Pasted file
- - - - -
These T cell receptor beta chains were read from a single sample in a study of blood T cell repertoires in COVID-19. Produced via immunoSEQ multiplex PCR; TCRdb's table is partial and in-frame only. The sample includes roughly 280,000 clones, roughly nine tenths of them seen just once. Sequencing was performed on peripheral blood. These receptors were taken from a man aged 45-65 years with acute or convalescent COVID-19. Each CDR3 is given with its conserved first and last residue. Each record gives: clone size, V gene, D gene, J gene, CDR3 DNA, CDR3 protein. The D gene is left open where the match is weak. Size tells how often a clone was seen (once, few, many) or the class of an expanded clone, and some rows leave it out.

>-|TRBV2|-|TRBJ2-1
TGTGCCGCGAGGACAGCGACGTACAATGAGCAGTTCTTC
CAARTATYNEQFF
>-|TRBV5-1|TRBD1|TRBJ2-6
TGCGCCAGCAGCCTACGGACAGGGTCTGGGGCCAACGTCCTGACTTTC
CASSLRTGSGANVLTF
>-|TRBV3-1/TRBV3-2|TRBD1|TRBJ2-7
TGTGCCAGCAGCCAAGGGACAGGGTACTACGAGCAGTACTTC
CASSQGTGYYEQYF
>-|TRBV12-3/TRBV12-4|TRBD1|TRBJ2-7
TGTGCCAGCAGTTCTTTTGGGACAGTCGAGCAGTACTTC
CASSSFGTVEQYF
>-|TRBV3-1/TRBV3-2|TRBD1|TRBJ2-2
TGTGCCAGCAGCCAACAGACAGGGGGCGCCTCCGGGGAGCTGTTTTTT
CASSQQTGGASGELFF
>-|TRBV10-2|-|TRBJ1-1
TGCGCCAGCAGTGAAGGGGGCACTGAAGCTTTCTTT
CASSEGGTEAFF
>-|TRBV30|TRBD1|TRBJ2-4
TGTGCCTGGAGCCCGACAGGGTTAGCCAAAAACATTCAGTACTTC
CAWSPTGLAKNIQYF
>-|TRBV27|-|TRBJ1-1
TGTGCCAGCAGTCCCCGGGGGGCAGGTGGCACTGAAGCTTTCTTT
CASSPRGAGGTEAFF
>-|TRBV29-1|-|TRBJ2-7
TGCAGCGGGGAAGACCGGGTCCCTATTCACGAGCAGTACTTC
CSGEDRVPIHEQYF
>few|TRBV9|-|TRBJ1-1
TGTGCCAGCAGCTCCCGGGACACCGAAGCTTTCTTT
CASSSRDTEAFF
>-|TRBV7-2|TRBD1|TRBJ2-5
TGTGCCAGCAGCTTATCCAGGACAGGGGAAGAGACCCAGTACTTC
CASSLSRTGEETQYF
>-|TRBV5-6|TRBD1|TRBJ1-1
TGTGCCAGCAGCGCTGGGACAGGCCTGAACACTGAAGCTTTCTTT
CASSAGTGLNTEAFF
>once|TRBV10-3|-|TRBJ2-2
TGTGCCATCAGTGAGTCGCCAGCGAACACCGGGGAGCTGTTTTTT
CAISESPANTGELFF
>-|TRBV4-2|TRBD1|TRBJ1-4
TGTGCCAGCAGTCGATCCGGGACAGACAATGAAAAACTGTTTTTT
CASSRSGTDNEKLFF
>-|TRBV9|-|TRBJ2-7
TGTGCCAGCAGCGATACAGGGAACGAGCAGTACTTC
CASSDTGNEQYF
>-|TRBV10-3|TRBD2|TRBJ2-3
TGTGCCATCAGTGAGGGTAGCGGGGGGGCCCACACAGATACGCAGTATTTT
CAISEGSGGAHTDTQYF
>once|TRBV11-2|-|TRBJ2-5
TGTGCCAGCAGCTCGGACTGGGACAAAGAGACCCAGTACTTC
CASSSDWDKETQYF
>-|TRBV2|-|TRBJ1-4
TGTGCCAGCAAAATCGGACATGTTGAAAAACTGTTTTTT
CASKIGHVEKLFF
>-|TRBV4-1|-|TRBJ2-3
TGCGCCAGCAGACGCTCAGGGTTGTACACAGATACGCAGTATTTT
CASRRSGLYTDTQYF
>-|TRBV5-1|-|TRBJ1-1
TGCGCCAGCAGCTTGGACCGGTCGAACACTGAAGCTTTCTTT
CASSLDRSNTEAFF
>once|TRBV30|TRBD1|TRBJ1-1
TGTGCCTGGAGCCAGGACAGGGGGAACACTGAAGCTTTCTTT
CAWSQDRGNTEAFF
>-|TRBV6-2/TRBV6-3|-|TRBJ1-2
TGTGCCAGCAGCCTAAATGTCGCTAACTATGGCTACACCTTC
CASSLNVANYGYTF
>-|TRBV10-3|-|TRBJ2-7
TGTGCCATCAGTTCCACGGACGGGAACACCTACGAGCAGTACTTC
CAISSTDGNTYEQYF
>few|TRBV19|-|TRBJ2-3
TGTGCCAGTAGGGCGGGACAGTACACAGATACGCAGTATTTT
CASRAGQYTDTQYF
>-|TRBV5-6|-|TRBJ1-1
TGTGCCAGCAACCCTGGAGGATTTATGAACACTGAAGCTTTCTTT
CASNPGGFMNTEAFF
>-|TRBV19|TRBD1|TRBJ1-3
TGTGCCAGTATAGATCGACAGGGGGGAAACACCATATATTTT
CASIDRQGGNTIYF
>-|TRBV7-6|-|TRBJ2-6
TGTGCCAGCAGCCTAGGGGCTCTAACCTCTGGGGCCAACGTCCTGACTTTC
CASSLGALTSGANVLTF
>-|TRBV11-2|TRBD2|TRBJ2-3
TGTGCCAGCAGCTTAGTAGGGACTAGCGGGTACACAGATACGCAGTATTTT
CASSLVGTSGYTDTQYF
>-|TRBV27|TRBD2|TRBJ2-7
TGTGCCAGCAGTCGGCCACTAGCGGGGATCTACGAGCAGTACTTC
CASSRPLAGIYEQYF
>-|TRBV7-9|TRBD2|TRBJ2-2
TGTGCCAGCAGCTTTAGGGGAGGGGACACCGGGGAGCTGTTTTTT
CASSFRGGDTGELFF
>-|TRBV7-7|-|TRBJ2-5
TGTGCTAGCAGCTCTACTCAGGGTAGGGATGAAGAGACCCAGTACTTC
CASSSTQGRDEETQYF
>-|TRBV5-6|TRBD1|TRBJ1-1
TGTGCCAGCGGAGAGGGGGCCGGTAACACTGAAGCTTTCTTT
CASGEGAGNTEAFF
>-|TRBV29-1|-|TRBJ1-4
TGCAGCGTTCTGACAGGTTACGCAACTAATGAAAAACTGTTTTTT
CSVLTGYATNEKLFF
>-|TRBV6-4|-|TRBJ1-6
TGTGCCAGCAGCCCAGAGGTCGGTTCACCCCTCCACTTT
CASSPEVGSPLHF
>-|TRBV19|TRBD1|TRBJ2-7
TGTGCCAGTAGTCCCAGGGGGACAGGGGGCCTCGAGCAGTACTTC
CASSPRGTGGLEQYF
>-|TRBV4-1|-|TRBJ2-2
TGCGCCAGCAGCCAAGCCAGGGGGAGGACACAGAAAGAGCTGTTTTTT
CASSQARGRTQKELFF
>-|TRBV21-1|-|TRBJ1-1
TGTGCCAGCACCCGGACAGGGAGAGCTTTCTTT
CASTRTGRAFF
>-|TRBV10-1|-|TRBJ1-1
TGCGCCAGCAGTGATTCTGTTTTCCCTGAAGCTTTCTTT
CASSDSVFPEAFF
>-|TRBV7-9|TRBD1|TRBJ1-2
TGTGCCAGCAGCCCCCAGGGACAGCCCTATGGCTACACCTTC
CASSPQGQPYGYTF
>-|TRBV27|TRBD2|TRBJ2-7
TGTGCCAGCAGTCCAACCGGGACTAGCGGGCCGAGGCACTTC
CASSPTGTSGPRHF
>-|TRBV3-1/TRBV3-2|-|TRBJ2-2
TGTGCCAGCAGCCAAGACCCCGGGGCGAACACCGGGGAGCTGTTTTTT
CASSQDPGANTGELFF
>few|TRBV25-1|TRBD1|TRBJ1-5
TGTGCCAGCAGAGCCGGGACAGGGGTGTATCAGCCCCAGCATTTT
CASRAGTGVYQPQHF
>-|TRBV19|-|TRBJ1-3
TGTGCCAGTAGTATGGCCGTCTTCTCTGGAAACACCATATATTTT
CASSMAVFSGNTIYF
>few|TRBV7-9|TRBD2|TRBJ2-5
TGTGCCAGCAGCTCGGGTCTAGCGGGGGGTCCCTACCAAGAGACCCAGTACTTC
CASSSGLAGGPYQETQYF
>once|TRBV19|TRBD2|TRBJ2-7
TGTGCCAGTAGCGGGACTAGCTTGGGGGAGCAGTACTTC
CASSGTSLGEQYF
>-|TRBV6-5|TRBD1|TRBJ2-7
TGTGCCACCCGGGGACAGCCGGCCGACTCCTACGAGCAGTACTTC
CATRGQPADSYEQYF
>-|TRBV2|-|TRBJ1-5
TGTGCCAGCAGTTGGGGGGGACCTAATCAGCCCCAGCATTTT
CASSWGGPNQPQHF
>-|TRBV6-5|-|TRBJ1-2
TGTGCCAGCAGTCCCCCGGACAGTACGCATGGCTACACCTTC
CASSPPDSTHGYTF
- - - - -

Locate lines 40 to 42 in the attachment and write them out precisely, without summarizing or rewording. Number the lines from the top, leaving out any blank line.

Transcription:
CAISESPANTGELFF
>-|TRBV4-2|TRBD1|TRBJ1-4
TGTGCCAGCAGTCGATCCGGGACAGACAATGAAAAACTGTTTTTT